[0001] Sometimes, while watching a program recorded on his or her digital video recorder (DVR), a user may encounter an error due to a segment of the program being corrupted. The corruption may have occurred due to a corrupted signal from the content provider (or an emergency broadcast signal replacing the program signal), improper local storage of that segment of the program, or the segment not having been stored at all. The user may skip to the next playable segment of the program but may miss an important event that occurred in the corrupted segment. Alternatively, the user may record another instance of the program broadcast at a later time. However, this may still hamper the user's enjoyment of the program due to the delay in having to wait to watch the program until the other instance has been recorded. Accordingly, there is a need for a system that evaluates different available options to address a corrupted segment and presents the best available option such that the user may continue to enjoy the program despite the corrupted segment.

Summary

[0002] Systems and methods for addressing a corrupted segment in a media asset are described herein. The described systems and methods can address a corrupted segment of a program, a missing segment of programs, a missing episode in a program series, or another suitable deficiency that may hamper the user's enjoyment of the program. Conventional systems may allow a user to record a later instance of the program with the corrupted segment. Alternatively, conventional systems may attempt to retrieve the corrupted segment from another source. However, this process may take some time and delay the user's enjoyment of the program. Conventional systems do not consider different options such that the user may continue to enjoy the program despite the corrupted segment.

Particularly, conventional systems do not evaluate different options to address a corrupted segment based on the importance of the corrupted segment and/or the delay in retrieving another copy of the corrupted segment. The described systems and methods address a corrupted segment in a media asset based on one or more factors such as the retrieval period needed to retrieve an uncorrupted copy of the segment, the importance level of the corrupted segment, and other suitable factors.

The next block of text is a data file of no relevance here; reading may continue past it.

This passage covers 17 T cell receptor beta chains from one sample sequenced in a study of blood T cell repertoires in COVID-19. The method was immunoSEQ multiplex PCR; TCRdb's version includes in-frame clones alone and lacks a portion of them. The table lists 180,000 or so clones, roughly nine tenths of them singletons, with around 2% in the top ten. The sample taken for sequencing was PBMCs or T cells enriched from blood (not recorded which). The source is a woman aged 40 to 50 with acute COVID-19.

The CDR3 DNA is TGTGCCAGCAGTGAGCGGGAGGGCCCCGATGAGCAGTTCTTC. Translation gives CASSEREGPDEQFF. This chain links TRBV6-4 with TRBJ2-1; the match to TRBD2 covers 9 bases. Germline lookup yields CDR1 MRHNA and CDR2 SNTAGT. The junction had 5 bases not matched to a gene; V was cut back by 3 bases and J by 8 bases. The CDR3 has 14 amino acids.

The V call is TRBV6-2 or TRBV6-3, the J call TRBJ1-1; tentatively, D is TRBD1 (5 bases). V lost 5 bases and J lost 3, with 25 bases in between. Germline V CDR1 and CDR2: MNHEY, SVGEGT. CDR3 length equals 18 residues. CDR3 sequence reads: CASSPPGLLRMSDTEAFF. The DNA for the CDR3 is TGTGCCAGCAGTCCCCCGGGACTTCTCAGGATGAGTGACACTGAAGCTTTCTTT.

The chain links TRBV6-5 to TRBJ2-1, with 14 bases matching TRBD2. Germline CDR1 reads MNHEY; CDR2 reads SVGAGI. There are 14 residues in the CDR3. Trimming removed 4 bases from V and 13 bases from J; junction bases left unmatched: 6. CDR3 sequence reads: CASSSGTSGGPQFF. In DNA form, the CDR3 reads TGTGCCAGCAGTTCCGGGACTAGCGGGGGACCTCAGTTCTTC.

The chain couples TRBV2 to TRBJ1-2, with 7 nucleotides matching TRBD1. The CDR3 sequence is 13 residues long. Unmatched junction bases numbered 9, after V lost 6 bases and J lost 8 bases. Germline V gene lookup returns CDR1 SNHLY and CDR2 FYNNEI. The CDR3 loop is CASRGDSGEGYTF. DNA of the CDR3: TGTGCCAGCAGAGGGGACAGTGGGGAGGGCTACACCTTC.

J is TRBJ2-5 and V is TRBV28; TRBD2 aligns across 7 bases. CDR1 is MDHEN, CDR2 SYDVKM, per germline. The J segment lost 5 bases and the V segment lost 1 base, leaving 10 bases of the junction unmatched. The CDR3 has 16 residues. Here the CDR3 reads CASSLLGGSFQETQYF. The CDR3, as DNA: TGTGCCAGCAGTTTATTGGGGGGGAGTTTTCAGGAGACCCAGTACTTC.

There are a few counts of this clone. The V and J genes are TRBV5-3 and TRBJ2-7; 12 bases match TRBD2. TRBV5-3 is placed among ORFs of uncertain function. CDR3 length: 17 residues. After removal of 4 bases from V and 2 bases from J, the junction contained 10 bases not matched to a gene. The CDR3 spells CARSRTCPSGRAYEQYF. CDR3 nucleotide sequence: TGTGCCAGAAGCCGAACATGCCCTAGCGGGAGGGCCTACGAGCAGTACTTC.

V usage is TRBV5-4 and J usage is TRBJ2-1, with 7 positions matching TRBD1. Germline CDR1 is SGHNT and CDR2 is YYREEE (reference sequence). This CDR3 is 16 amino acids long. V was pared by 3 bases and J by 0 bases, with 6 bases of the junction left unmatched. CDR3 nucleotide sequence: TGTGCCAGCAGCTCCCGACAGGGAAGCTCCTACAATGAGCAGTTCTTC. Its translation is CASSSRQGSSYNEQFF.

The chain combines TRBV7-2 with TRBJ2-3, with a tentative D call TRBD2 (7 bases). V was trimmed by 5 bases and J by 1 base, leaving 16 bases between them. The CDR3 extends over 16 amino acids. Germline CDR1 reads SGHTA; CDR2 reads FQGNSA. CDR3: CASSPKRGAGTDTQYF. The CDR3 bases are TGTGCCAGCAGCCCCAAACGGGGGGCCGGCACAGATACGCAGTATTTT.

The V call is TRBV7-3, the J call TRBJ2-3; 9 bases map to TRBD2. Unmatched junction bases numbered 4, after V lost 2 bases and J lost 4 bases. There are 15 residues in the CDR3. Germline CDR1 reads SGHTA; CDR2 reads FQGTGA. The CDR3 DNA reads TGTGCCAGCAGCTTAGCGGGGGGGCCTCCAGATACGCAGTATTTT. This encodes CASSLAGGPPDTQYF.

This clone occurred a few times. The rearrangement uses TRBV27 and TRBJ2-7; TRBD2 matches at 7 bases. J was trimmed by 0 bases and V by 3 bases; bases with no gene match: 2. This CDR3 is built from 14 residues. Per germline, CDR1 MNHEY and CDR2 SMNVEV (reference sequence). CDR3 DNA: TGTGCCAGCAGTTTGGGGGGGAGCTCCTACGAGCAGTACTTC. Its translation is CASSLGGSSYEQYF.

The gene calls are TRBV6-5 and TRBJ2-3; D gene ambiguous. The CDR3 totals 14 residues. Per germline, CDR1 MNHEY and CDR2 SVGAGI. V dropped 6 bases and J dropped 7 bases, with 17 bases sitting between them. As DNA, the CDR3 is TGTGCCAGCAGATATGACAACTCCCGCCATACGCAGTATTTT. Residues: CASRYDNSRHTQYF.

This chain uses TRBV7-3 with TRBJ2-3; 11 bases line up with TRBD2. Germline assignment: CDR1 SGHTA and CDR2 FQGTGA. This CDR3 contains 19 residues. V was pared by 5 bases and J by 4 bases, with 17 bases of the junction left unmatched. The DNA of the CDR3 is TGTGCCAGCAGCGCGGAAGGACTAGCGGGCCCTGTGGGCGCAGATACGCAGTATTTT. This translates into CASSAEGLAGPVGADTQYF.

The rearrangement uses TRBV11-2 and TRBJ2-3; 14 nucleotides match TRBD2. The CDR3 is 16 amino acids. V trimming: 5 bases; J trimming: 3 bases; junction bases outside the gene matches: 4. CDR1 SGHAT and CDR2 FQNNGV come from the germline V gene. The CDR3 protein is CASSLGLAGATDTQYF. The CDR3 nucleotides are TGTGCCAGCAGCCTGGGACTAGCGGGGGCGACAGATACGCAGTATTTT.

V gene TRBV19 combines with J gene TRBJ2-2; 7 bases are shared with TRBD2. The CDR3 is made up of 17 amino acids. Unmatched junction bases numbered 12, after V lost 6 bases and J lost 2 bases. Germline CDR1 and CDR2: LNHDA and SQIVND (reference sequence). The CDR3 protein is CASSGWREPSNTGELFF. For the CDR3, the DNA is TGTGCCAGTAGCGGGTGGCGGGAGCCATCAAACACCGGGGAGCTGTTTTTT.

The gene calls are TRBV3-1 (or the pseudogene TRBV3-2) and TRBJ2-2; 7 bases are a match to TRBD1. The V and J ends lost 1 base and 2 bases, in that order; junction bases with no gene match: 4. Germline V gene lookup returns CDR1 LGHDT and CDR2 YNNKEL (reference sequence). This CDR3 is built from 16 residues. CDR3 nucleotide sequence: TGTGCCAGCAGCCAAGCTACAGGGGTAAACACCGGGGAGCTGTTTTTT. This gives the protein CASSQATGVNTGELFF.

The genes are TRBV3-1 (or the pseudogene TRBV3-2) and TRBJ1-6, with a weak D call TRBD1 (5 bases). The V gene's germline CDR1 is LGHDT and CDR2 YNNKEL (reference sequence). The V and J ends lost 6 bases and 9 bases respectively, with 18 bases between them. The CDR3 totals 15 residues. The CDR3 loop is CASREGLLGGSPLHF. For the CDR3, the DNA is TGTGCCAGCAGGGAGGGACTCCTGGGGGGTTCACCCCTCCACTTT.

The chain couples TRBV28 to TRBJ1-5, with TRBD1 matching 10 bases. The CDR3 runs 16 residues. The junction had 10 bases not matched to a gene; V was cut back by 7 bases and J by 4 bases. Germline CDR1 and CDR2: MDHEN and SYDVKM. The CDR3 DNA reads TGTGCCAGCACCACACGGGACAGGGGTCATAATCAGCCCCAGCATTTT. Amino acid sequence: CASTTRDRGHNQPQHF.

[0003] The systems and methods described herein may be implemented in an interactive media guidance application that is executed on control circuitry of one or more user devices and/or one or more servers. For example, the interactive media guidance application may be executed on control circuitry of a set-top box, a mobile phone, or another suitable user device. In another example, the interactive media guidance application may be executed on control circuitry of a set-top box and control circuitry of a mobile phone. Each user device may execute stand-alone instances of the interactive media guidance application or each user device may execute different portions of the interactive media guidance application.

[0004] Sometimes, a user watching a program recorded on his or her user equipment, e.g., a DVR, may encounter an error message that a segment of the recorded program is corrupted. The interactive media guidance application on the user equipment may skip to the next playable segment and continue generating the program for display. However, the user may miss an important scene and find that his or her viewing experience has been diminished. Other times, the user may be watching a live program and receive a corrupted signal for part of the broadcast due to bad weather or another reason that caused the signal to be corrupted. The missed segment of the program may again diminish the user's viewing experience of the program. Other times, the user may be binge-watching a program series and realize that one or more episodes in the program series are missing. For example, the user may have forgotten to record the missing episode. In another example, the missing episode may have been deleted automatically to make space. In yet another example, a technical malfunction may have caused recording of the missing episode to fail. If the missing episode is important to understanding the plot, the user's experience of viewing the program series may be diminished.